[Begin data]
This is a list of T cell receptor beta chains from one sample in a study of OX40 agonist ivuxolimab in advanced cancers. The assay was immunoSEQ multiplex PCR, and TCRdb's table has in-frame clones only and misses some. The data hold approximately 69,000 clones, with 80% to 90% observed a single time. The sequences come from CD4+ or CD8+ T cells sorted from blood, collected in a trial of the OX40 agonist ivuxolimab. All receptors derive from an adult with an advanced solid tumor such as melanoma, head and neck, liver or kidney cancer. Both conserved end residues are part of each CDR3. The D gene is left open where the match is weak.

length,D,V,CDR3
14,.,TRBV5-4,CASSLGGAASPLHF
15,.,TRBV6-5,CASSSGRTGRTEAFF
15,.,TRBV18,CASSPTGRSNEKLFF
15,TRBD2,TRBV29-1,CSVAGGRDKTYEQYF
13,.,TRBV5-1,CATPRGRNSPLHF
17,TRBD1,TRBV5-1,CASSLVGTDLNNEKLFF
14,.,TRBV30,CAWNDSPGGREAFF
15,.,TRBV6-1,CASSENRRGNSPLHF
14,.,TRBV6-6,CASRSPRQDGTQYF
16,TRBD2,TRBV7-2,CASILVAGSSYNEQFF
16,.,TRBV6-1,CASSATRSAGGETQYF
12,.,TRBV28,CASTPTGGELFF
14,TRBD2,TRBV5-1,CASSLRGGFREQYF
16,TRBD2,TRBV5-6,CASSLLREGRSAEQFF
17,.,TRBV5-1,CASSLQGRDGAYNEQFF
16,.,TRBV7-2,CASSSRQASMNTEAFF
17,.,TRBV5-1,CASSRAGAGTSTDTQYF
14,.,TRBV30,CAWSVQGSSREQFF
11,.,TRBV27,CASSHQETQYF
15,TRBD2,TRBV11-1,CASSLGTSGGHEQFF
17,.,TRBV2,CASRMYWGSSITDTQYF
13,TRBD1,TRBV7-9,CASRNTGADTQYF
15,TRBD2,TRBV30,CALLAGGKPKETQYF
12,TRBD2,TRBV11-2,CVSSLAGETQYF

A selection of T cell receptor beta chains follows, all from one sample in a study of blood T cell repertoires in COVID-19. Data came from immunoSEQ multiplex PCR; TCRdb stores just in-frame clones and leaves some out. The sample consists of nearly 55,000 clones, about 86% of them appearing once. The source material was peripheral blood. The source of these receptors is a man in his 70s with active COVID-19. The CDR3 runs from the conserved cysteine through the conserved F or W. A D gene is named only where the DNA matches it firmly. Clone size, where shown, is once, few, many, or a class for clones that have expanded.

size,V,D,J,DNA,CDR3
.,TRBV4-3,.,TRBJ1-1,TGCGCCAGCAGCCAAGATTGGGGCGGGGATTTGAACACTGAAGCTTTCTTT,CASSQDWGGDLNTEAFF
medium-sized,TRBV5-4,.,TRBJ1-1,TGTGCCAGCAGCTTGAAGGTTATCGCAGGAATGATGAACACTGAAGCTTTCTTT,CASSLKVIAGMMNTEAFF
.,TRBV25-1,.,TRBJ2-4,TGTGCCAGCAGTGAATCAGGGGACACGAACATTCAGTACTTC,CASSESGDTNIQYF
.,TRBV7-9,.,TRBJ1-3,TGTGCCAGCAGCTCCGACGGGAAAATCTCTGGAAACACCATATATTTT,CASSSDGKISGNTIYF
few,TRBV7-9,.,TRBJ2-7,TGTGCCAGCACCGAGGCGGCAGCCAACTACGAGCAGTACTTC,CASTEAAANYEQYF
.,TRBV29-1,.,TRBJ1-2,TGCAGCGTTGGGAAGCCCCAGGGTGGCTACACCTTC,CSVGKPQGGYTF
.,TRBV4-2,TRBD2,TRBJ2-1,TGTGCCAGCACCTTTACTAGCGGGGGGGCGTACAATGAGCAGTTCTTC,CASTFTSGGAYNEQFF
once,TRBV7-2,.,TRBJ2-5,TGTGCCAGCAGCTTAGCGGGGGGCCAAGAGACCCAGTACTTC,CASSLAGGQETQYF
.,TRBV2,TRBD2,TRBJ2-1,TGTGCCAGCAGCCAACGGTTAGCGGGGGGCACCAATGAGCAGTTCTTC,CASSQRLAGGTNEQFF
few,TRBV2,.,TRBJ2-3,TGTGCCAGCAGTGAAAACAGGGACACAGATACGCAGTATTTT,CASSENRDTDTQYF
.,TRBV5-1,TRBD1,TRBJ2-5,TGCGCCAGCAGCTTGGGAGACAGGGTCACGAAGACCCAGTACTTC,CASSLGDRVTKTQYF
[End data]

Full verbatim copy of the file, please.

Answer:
This is a list of T cell receptor beta chains from one sample in a study of OX40 agonist ivuxolimab in advanced cancers. The assay was immunoSEQ multiplex PCR, and TCRdb's table has in-frame clones only and misses some. The data hold approximately 69,000 clones, with 80% to 90% observed a single time. The sequences come from CD4+ or CD8+ T cells sorted from blood, collected in a trial of the OX40 agonist ivuxolimab. All receptors derive from an adult with an advanced solid tumor such as melanoma, head and neck, liver or kidney cancer. Both conserved end residues are part of each CDR3. The D gene is left open where the match is weak.

length,D,V,CDR3
14,.,TRBV5-4,CASSLGGAASPLHF
15,.,TRBV6-5,CASSSGRTGRTEAFF
15,.,TRBV18,CASSPTGRSNEKLFF
15,TRBD2,TRBV29-1,CSVAGGRDKTYEQYF
13,.,TRBV5-1,CATPRGRNSPLHF
17,TRBD1,TRBV5-1,CASSLVGTDLNNEKLFF
14,.,TRBV30,CAWNDSPGGREAFF
15,.,TRBV6-1,CASSENRRGNSPLHF
14,.,TRBV6-6,CASRSPRQDGTQYF
16,TRBD2,TRBV7-2,CASILVAGSSYNEQFF
16,.,TRBV6-1,CASSATRSAGGETQYF
12,.,TRBV28,CASTPTGGELFF
14,TRBD2,TRBV5-1,CASSLRGGFREQYF
16,TRBD2,TRBV5-6,CASSLLREGRSAEQFF
17,.,TRBV5-1,CASSLQGRDGAYNEQFF
16,.,TRBV7-2,CASSSRQASMNTEAFF
17,.,TRBV5-1,CASSRAGAGTSTDTQYF
14,.,TRBV30,CAWSVQGSSREQFF
11,.,TRBV27,CASSHQETQYF
15,TRBD2,TRBV11-1,CASSLGTSGGHEQFF
17,.,TRBV2,CASRMYWGSSITDTQYF
13,TRBD1,TRBV7-9,CASRNTGADTQYF
15,TRBD2,TRBV30,CALLAGGKPKETQYF
12,TRBD2,TRBV11-2,CVSSLAGETQYF

A selection of T cell receptor beta chains follows, all from one sample in a study of blood T cell repertoires in COVID-19. Data came from immunoSEQ multiplex PCR; TCRdb stores just in-frame clones and leaves some out. The sample consists of nearly 55,000 clones, about 86% of them appearing once. The source material was peripheral blood. The source of these receptors is a man in his 70s with active COVID-19. The CDR3 runs from the conserved cysteine through the conserved F or W. A D gene is named only where the DNA matches it firmly. Clone size, where shown, is once, few, many, or a class for clones that have expanded.

size,V,D,J,DNA,CDR3
.,TRBV4-3,.,TRBJ1-1,TGCGCCAGCAGCCAAGATTGGGGCGGGGATTTGAACACTGAAGCTTTCTTT,CASSQDWGGDLNTEAFF
medium-sized,TRBV5-4,.,TRBJ1-1,TGTGCCAGCAGCTTGAAGGTTATCGCAGGAATGATGAACACTGAAGCTTTCTTT,CASSLKVIAGMMNTEAFF
.,TRBV25-1,.,TRBJ2-4,TGTGCCAGCAGTGAATCAGGGGACACGAACATTCAGTACTTC,CASSESGDTNIQYF
.,TRBV7-9,.,TRBJ1-3,TGTGCCAGCAGCTCCGACGGGAAAATCTCTGGAAACACCATATATTTT,CASSSDGKISGNTIYF
few,TRBV7-9,.,TRBJ2-7,TGTGCCAGCACCGAGGCGGCAGCCAACTACGAGCAGTACTTC,CASTEAAANYEQYF
.,TRBV29-1,.,TRBJ1-2,TGCAGCGTTGGGAAGCCCCAGGGTGGCTACACCTTC,CSVGKPQGGYTF
.,TRBV4-2,TRBD2,TRBJ2-1,TGTGCCAGCACCTTTACTAGCGGGGGGGCGTACAATGAGCAGTTCTTC,CASTFTSGGAYNEQFF
once,TRBV7-2,.,TRBJ2-5,TGTGCCAGCAGCTTAGCGGGGGGCCAAGAGACCCAGTACTTC,CASSLAGGQETQYF
.,TRBV2,TRBD2,TRBJ2-1,TGTGCCAGCAGCCAACGGTTAGCGGGGGGCACCAATGAGCAGTTCTTC,CASSQRLAGGTNEQFF
few,TRBV2,.,TRBJ2-3,TGTGCCAGCAGTGAAAACAGGGACACAGATACGCAGTATTTT,CASSENRDTDTQYF
.,TRBV5-1,TRBD1,TRBJ2-5,TGCGCCAGCAGCTTGGGAGACAGGGTCACGAAGACCCAGTACTTC,CASSLGDRVTKTQYF